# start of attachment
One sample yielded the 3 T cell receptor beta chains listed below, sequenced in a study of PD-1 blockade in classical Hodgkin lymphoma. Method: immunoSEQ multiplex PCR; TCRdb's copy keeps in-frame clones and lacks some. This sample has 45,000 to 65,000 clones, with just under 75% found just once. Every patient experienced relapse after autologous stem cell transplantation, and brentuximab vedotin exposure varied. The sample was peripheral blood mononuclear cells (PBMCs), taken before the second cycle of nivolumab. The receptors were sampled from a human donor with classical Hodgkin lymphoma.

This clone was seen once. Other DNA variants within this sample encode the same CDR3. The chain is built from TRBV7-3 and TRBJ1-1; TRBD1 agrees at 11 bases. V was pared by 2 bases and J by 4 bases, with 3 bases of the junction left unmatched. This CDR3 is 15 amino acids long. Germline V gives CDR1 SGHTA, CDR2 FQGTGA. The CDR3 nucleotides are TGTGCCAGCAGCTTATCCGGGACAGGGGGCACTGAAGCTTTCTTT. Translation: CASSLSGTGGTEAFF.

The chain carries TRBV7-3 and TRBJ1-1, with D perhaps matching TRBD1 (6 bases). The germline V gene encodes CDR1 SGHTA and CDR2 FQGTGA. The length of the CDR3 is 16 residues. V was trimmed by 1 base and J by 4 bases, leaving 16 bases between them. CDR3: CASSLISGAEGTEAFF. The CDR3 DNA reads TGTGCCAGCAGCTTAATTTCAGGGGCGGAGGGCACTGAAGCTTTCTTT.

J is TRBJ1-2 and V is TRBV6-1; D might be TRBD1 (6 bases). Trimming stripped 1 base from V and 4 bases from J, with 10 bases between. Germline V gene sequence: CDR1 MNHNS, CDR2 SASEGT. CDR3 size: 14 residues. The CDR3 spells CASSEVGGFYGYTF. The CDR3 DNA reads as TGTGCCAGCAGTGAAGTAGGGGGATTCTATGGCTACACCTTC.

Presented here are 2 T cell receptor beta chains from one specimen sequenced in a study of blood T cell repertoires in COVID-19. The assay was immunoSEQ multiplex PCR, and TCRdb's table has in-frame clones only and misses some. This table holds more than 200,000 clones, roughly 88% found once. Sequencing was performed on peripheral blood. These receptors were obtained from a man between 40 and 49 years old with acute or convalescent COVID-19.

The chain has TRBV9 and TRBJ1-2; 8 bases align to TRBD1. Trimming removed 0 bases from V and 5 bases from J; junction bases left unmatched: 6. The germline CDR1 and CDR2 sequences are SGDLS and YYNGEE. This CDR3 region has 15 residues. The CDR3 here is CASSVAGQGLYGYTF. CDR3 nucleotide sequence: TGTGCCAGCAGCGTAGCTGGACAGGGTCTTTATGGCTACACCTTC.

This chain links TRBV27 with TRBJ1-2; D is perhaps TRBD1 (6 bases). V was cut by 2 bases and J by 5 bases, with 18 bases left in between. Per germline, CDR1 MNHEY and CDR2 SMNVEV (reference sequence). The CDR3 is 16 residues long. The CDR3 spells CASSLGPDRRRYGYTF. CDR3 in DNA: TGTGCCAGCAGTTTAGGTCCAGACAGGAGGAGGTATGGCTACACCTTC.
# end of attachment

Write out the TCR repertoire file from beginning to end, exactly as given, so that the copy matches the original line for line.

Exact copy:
One sample yielded the 3 T cell receptor beta chains listed below, sequenced in a study of PD-1 blockade in classical Hodgkin lymphoma. Method: immunoSEQ multiplex PCR; TCRdb's copy keeps in-frame clones and lacks some. This sample has 45,000 to 65,000 clones, with just under 75% found just once. Every patient experienced relapse after autologous stem cell transplantation, and brentuximab vedotin exposure varied. The sample was peripheral blood mononuclear cells (PBMCs), taken before the second cycle of nivolumab. The receptors were sampled from a human donor with classical Hodgkin lymphoma.

This clone was seen once. Other DNA variants within this sample encode the same CDR3. The chain is built from TRBV7-3 and TRBJ1-1; TRBD1 agrees at 11 bases. V was pared by 2 bases and J by 4 bases, with 3 bases of the junction left unmatched. This CDR3 is 15 amino acids long. Germline V gives CDR1 SGHTA, CDR2 FQGTGA. The CDR3 nucleotides are TGTGCCAGCAGCTTATCCGGGACAGGGGGCACTGAAGCTTTCTTT. Translation: CASSLSGTGGTEAFF.

The chain carries TRBV7-3 and TRBJ1-1, with D perhaps matching TRBD1 (6 bases). The germline V gene encodes CDR1 SGHTA and CDR2 FQGTGA. The length of the CDR3 is 16 residues. V was trimmed by 1 base and J by 4 bases, leaving 16 bases between them. CDR3: CASSLISGAEGTEAFF. The CDR3 DNA reads TGTGCCAGCAGCTTAATTTCAGGGGCGGAGGGCACTGAAGCTTTCTTT.

J is TRBJ1-2 and V is TRBV6-1; D might be TRBD1 (6 bases). Trimming stripped 1 base from V and 4 bases from J, with 10 bases between. Germline V gene sequence: CDR1 MNHNS, CDR2 SASEGT. CDR3 size: 14 residues. The CDR3 spells CASSEVGGFYGYTF. The CDR3 DNA reads as TGTGCCAGCAGTGAAGTAGGGGGATTCTATGGCTACACCTTC.

Presented here are 2 T cell receptor beta chains from one specimen sequenced in a study of blood T cell repertoires in COVID-19. The assay was immunoSEQ multiplex PCR, and TCRdb's table has in-frame clones only and misses some. This table holds more than 200,000 clones, roughly 88% found once. Sequencing was performed on peripheral blood. These receptors were obtained from a man between 40 and 49 years old with acute or convalescent COVID-19.

The chain has TRBV9 and TRBJ1-2; 8 bases align to TRBD1. Trimming removed 0 bases from V and 5 bases from J; junction bases left unmatched: 6. The germline CDR1 and CDR2 sequences are SGDLS and YYNGEE. This CDR3 region has 15 residues. The CDR3 here is CASSVAGQGLYGYTF. CDR3 nucleotide sequence: TGTGCCAGCAGCGTAGCTGGACAGGGTCTTTATGGCTACACCTTC.

This chain links TRBV27 with TRBJ1-2; D is perhaps TRBD1 (6 bases). V was cut by 2 bases and J by 5 bases, with 18 bases left in between. Per germline, CDR1 MNHEY and CDR2 SMNVEV (reference sequence). The CDR3 is 16 residues long. The CDR3 spells CASSLGPDRRRYGYTF. CDR3 in DNA: TGTGCCAGCAGTTTAGGTCCAGACAGGAGGAGGTATGGCTACACCTTC.